The Committee on Capital Markets Regulation released a report by Harvard Law School Professor John C. Coates recommending that mutual fund investors who hold less than 2% of a fund’s shares not be taxed on capital gains until they sell those shares. The current tax scheme puts U.S. funds at a competitive disadvantage, Coates says.
While the mutual fund industry in the U.S. is the world’s largest, its growth rate lags behind domestic and foreign competitors, the professor said.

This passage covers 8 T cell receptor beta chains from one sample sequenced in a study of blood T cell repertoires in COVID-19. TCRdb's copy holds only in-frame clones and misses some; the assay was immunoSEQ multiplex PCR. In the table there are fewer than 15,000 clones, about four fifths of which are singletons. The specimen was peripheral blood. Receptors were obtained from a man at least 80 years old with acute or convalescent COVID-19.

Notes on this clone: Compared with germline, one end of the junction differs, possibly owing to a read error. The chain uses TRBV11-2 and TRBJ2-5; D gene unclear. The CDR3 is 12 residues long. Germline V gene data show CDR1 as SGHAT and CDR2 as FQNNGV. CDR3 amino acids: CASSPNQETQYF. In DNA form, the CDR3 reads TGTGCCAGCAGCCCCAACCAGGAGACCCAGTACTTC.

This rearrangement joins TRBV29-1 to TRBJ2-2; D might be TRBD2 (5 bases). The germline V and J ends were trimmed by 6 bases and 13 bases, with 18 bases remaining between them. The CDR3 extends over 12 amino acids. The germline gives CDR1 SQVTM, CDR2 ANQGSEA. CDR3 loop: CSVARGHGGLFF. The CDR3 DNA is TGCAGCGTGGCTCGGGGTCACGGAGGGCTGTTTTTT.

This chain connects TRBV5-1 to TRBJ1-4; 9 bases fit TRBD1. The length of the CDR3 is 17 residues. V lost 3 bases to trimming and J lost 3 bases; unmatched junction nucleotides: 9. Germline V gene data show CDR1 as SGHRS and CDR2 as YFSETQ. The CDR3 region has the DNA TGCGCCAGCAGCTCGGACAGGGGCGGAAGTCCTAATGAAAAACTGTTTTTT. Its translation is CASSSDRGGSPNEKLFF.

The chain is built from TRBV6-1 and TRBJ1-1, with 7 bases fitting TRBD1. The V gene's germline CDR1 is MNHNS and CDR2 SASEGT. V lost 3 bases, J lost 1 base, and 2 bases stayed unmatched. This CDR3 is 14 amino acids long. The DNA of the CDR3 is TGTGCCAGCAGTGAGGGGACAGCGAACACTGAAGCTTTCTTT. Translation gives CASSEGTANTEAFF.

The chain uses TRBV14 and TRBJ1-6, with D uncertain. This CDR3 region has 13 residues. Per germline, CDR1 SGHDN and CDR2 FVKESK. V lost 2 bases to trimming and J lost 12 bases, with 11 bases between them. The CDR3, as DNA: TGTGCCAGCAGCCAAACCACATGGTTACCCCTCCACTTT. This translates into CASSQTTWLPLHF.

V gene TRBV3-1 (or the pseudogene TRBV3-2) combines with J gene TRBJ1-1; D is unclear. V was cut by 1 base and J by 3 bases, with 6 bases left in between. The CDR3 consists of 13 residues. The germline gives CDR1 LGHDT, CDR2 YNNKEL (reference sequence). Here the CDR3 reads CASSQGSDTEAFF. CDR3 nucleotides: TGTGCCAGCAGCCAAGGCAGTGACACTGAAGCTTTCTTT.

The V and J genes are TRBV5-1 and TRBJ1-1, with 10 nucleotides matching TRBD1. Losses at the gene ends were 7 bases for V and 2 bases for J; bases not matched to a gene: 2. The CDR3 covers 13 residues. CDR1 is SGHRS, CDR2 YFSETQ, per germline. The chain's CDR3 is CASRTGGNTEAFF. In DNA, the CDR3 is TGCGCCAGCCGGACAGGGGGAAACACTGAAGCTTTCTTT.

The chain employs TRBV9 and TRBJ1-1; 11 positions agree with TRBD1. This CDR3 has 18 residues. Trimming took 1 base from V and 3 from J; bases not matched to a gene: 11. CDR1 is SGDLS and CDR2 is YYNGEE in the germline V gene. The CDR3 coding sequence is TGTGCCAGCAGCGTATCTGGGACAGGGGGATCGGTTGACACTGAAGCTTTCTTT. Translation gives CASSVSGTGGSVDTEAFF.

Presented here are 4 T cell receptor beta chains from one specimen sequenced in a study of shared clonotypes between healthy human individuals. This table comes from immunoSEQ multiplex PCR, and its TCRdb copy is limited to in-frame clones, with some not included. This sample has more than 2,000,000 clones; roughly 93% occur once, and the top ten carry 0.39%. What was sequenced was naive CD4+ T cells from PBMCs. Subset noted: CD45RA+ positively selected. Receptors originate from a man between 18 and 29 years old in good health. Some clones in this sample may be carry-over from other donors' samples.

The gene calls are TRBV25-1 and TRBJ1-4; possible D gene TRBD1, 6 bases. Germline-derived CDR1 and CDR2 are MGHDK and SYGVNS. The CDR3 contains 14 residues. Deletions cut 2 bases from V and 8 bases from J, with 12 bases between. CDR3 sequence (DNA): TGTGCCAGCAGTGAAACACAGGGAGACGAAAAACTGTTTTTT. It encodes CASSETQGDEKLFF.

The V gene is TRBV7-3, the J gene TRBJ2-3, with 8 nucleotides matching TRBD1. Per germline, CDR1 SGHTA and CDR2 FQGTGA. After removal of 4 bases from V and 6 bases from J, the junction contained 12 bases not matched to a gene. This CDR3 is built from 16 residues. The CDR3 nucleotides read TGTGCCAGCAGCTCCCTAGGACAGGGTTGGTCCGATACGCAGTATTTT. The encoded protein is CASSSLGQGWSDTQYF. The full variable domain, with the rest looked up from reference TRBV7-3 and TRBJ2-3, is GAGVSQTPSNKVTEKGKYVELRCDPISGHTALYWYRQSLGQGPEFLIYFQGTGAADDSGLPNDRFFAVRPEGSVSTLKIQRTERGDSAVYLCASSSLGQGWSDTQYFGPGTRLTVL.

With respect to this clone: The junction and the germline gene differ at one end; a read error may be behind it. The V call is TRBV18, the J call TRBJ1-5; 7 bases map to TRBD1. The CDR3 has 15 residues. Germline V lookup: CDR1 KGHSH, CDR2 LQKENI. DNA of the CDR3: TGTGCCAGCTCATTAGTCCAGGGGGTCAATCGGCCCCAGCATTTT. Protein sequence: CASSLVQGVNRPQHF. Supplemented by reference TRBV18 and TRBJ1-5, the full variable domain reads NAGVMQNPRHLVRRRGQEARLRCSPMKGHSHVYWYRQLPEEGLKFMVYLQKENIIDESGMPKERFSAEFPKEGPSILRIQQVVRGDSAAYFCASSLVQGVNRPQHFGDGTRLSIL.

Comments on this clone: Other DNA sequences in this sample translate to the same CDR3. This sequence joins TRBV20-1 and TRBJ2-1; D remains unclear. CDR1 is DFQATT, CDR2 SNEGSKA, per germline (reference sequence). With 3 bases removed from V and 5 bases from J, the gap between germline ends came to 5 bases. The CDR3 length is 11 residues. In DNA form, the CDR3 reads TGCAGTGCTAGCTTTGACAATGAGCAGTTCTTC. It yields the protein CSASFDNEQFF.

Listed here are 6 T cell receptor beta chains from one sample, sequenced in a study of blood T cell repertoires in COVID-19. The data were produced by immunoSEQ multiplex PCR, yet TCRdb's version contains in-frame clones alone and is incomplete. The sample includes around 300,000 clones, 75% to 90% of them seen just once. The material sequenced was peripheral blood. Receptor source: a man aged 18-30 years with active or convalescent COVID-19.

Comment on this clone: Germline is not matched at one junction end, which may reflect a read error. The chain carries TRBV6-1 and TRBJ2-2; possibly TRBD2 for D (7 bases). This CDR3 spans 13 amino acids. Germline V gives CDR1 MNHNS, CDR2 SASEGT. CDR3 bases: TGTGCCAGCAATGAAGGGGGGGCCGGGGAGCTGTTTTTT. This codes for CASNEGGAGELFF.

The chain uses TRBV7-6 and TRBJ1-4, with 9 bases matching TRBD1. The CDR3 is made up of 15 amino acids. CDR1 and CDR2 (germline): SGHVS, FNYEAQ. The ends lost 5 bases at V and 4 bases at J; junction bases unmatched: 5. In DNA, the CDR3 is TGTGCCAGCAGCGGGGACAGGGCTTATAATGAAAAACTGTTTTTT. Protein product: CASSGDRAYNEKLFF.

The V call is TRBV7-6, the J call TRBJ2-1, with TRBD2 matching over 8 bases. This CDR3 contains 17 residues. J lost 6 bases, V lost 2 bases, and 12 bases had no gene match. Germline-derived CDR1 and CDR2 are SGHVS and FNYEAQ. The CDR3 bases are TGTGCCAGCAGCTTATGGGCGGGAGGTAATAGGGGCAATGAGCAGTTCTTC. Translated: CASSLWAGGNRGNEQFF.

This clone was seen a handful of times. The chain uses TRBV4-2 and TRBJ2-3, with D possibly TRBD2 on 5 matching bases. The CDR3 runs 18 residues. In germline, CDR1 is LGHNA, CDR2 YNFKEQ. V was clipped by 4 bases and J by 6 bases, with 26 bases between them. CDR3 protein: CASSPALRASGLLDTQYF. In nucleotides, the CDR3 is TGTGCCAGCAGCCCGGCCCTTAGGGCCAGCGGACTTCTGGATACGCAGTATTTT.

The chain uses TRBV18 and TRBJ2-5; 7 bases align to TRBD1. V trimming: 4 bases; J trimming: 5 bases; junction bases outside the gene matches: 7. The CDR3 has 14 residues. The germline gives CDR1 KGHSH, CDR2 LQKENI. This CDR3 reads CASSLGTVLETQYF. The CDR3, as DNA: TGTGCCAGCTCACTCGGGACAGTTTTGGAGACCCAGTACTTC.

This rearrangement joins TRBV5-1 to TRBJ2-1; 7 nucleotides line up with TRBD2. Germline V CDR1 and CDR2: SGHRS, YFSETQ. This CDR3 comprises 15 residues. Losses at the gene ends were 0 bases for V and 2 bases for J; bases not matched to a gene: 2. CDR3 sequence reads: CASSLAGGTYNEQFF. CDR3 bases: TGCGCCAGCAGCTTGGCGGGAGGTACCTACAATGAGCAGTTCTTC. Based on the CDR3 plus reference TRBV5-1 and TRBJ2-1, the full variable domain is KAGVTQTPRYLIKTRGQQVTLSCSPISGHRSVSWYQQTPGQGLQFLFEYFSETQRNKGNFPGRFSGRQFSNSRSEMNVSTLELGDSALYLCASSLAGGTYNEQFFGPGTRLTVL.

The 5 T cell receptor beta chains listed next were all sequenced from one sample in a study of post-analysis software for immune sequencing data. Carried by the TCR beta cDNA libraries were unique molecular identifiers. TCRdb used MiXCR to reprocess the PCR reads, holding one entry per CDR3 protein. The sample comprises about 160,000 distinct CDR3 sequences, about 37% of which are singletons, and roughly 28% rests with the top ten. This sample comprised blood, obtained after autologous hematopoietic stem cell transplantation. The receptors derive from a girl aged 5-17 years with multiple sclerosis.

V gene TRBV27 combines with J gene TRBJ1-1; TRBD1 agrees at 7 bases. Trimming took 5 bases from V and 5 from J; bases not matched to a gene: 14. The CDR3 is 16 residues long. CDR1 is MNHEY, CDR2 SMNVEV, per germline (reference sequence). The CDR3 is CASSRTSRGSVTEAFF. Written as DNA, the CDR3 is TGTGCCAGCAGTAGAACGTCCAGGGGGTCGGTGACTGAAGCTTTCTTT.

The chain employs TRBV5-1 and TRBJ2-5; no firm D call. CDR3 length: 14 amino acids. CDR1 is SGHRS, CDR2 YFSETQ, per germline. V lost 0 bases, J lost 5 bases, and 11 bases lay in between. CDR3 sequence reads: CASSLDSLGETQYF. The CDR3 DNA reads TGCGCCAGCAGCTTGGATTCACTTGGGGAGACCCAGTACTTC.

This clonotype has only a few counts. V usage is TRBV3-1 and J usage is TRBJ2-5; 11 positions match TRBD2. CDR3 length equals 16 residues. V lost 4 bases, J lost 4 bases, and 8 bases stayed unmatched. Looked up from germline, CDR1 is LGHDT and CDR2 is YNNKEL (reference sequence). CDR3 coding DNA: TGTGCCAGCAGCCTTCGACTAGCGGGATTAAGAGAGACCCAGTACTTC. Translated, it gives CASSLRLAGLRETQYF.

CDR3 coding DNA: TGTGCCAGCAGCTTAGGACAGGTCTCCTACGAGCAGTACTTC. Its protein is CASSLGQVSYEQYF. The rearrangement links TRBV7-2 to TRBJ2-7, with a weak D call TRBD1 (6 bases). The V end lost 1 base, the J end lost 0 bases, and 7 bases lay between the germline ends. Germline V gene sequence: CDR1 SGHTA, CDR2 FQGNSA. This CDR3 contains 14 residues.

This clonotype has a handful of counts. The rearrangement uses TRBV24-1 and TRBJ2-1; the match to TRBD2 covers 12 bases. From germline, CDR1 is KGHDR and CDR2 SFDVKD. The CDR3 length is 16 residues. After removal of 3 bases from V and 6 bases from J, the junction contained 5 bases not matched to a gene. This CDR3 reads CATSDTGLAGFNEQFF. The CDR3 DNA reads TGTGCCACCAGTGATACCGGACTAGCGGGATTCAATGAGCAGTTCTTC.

In addition, Coates wants investors to be able to realize capital losses in the same way they realize capital gains and to be able to invest in foreign funds without incurring additional U.S. taxes.
Committee President Hal S. Scott, also a professor at Harvard, said, “Compared to E.U. counterparts, U.S. mutual funds are taxed less favorably and regulated less intelligently. The 70-year-old structure of U.S. regulation, unlike the more modernized E.U. system, makes the success of U.S. mutual funds dependent on the resources, responsiveness and flexibility of an underfunded, under-resourced and outdated Securities and Exchange Commission.”